The leaders of two majority-black megachurches in major cities announced this week that they will no longer affiliate with the Southern Baptist Convention.
In op-eds announcing their decisions to leave, Charlie Dates of Chicago’s Progressive Baptist Church and Ralph D. West of Houston’s The Church Without Walls both criticized SBC seminary presidents’ declaration that critical race theory was “incompatible” with the denomination’s statement of faith.
The two pastors brought up recognizing the reality of systemic racism alongside the truth and authority of Scripture. Last month, in a joint statement and individual remarks, the six presidents of SBC seminaries called critical race theory “unbiblical” and instead emphasized the need to turn to Christian teachings alone, not secular ideas, to confront racism.
“How did they, who in 2020 still don’t have a single Black denominational entity head, reject once and for all a theory that helps to frame the real race problems we face?” Dates wrote in an op-ed Friday for the Religion News Service.
The recent departures caught the attention of Southern Baptist leaders who were disappointed to see them go, particularly fellow African Americans. The head of the SBC’s National African American Fellowship, which had raised concerns about the critical race theory statement a week ago, said he was “saddened” by the announcements.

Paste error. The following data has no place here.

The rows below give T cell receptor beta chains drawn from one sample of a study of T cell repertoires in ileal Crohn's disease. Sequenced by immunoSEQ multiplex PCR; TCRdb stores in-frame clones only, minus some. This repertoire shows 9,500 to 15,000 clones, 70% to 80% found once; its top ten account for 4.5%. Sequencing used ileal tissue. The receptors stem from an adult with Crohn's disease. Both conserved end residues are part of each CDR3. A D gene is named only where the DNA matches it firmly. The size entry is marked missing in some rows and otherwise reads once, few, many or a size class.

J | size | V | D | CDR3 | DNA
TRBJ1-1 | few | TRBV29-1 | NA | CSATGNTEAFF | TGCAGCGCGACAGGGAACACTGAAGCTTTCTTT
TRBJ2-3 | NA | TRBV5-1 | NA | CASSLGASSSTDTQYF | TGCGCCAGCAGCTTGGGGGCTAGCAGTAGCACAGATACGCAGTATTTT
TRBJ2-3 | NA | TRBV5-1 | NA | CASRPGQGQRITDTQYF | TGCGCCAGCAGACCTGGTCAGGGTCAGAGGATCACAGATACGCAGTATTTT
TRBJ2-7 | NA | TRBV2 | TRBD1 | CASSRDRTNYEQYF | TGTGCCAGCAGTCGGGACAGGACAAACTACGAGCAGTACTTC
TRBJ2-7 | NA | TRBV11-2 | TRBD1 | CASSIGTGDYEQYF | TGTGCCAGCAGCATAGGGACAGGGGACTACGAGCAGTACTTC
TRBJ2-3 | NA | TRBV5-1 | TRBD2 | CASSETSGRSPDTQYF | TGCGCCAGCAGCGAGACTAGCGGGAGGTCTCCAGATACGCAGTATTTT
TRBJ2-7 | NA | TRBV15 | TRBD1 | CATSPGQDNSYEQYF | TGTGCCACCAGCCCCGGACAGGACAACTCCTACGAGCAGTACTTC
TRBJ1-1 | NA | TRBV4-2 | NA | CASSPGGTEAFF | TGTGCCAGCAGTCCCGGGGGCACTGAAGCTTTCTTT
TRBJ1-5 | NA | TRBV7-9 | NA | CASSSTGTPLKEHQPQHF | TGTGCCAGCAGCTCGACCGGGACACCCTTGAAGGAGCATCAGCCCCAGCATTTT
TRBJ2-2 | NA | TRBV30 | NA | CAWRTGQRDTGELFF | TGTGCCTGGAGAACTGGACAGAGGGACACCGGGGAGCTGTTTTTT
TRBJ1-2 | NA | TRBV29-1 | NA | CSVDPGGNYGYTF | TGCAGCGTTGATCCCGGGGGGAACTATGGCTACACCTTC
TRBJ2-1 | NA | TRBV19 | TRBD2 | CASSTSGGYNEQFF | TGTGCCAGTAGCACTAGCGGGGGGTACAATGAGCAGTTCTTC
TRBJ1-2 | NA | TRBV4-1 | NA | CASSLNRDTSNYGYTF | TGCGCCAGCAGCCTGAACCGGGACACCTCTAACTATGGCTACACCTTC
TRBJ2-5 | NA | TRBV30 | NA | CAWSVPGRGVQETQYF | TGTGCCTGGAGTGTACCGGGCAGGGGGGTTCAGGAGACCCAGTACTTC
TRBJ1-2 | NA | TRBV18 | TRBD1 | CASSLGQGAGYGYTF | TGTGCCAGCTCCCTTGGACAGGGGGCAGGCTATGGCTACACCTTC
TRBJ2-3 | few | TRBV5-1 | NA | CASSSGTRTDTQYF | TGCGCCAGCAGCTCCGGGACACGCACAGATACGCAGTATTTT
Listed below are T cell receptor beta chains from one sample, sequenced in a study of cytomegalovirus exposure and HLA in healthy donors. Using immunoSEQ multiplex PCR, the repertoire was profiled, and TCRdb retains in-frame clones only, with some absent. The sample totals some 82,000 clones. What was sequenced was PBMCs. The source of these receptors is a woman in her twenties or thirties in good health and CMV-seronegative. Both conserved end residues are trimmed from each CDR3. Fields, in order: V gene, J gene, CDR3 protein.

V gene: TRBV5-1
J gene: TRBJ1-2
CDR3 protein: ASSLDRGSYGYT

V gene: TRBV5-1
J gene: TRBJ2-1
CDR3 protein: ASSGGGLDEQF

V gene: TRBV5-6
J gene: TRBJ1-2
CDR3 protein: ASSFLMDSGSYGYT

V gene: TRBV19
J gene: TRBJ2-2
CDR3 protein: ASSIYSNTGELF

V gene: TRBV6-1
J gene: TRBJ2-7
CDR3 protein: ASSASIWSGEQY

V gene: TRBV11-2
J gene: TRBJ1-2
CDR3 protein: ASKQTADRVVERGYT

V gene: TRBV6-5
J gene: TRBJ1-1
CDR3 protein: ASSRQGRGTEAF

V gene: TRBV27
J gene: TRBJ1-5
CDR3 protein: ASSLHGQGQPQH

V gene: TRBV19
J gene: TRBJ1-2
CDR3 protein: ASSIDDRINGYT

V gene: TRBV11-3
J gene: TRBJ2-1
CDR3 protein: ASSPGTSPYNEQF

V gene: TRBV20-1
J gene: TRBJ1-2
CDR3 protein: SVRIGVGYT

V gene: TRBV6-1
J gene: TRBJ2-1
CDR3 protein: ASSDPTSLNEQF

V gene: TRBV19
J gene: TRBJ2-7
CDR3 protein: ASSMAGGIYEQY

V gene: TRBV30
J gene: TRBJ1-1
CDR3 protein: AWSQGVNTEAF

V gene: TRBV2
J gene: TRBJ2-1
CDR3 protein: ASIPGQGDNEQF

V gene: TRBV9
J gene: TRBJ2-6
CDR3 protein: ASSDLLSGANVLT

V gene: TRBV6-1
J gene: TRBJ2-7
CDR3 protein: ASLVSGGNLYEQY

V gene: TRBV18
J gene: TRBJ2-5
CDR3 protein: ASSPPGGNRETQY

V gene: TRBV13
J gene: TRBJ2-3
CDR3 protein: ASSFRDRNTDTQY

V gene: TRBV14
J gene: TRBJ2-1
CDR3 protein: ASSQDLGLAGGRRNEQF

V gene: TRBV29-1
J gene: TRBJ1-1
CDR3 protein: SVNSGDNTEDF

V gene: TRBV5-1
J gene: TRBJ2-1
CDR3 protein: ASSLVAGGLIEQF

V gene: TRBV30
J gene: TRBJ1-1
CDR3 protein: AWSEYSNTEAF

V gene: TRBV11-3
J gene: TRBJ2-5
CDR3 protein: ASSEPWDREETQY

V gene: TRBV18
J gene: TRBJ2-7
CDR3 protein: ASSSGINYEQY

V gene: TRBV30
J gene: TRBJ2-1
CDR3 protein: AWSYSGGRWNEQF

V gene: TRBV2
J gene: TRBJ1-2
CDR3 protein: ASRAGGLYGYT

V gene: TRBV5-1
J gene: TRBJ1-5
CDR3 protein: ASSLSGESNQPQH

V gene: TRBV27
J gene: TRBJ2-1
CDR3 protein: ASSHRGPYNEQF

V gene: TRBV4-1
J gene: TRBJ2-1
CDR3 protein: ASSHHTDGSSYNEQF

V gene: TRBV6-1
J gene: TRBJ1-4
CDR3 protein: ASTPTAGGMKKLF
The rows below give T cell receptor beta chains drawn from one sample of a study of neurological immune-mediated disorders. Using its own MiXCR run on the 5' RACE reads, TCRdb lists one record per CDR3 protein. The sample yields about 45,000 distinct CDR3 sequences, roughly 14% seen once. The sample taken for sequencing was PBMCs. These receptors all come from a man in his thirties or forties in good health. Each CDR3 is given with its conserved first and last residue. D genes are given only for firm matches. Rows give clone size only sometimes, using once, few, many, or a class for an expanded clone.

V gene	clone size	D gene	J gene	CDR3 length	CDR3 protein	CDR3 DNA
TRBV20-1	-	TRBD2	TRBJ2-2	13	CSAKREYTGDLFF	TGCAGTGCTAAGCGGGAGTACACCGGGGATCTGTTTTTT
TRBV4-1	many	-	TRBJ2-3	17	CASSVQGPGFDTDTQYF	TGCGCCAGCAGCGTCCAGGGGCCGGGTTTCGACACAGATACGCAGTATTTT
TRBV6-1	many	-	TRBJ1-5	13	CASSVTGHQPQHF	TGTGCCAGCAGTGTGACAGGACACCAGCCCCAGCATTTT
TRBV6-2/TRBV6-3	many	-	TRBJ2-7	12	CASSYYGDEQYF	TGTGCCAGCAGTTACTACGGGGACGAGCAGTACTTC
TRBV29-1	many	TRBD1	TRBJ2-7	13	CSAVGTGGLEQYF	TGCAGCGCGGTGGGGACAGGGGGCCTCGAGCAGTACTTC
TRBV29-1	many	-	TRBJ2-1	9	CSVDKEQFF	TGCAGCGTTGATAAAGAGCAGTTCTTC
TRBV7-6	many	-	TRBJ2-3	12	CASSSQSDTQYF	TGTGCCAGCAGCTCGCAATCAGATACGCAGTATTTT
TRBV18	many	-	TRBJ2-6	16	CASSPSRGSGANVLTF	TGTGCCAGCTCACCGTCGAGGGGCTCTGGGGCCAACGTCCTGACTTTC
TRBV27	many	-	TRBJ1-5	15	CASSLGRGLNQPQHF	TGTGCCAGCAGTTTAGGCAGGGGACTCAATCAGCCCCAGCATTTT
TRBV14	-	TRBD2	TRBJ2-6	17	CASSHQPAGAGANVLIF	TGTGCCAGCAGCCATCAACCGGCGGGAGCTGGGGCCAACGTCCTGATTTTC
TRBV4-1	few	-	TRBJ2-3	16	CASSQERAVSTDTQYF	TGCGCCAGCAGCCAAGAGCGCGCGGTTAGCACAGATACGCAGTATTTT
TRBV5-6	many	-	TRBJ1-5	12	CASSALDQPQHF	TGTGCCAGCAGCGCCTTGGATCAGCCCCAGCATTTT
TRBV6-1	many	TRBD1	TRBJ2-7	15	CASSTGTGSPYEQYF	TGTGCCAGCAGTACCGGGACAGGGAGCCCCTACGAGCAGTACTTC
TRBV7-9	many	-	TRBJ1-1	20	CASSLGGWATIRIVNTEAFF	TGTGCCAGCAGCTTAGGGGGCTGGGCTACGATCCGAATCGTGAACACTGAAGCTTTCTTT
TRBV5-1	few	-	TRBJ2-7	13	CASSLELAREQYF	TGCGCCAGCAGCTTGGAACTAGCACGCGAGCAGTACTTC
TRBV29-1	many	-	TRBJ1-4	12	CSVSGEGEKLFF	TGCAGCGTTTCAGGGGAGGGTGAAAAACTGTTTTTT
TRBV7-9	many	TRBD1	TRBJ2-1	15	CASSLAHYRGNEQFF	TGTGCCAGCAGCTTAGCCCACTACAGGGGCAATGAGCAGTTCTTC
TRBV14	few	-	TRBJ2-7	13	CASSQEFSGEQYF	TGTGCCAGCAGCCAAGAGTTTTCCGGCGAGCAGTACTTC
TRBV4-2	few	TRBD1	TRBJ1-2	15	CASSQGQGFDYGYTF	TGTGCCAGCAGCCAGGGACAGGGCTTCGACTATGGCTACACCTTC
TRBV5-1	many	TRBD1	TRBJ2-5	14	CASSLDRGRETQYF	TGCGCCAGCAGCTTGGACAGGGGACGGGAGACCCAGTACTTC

“They are good men who are sending a big message to the SBC,” said Marshal Ausberry.
Dates’s 100-year-old congregation only began affiliating with the SBC last year, joining as a dual affiliate with the Progressive National Baptist Convention, a mainline, African American denomination. The young pastor said he had to convince his members that joining the denomination for the sake of mission partnerships would be a good move.
Over the summer, Dates discussed with CT his frustration with the lack of diversity among SBC’s recently appointed entity heads, all of whom are white men, and the inconsistent support for racial justice causes. Dates—who spoke at several national SBC events before and after deciding to affiliate with the denomination—wrote that the statement was “a final straw.”
His decision came two days after West made a similar argument in a Baptist Standard op-ed. West’s The Church Without Walls (originally Brookhollow Baptist Church) has ranked among the 100 biggest in the country and averages 9,000 people in weekly attendance, according to its site.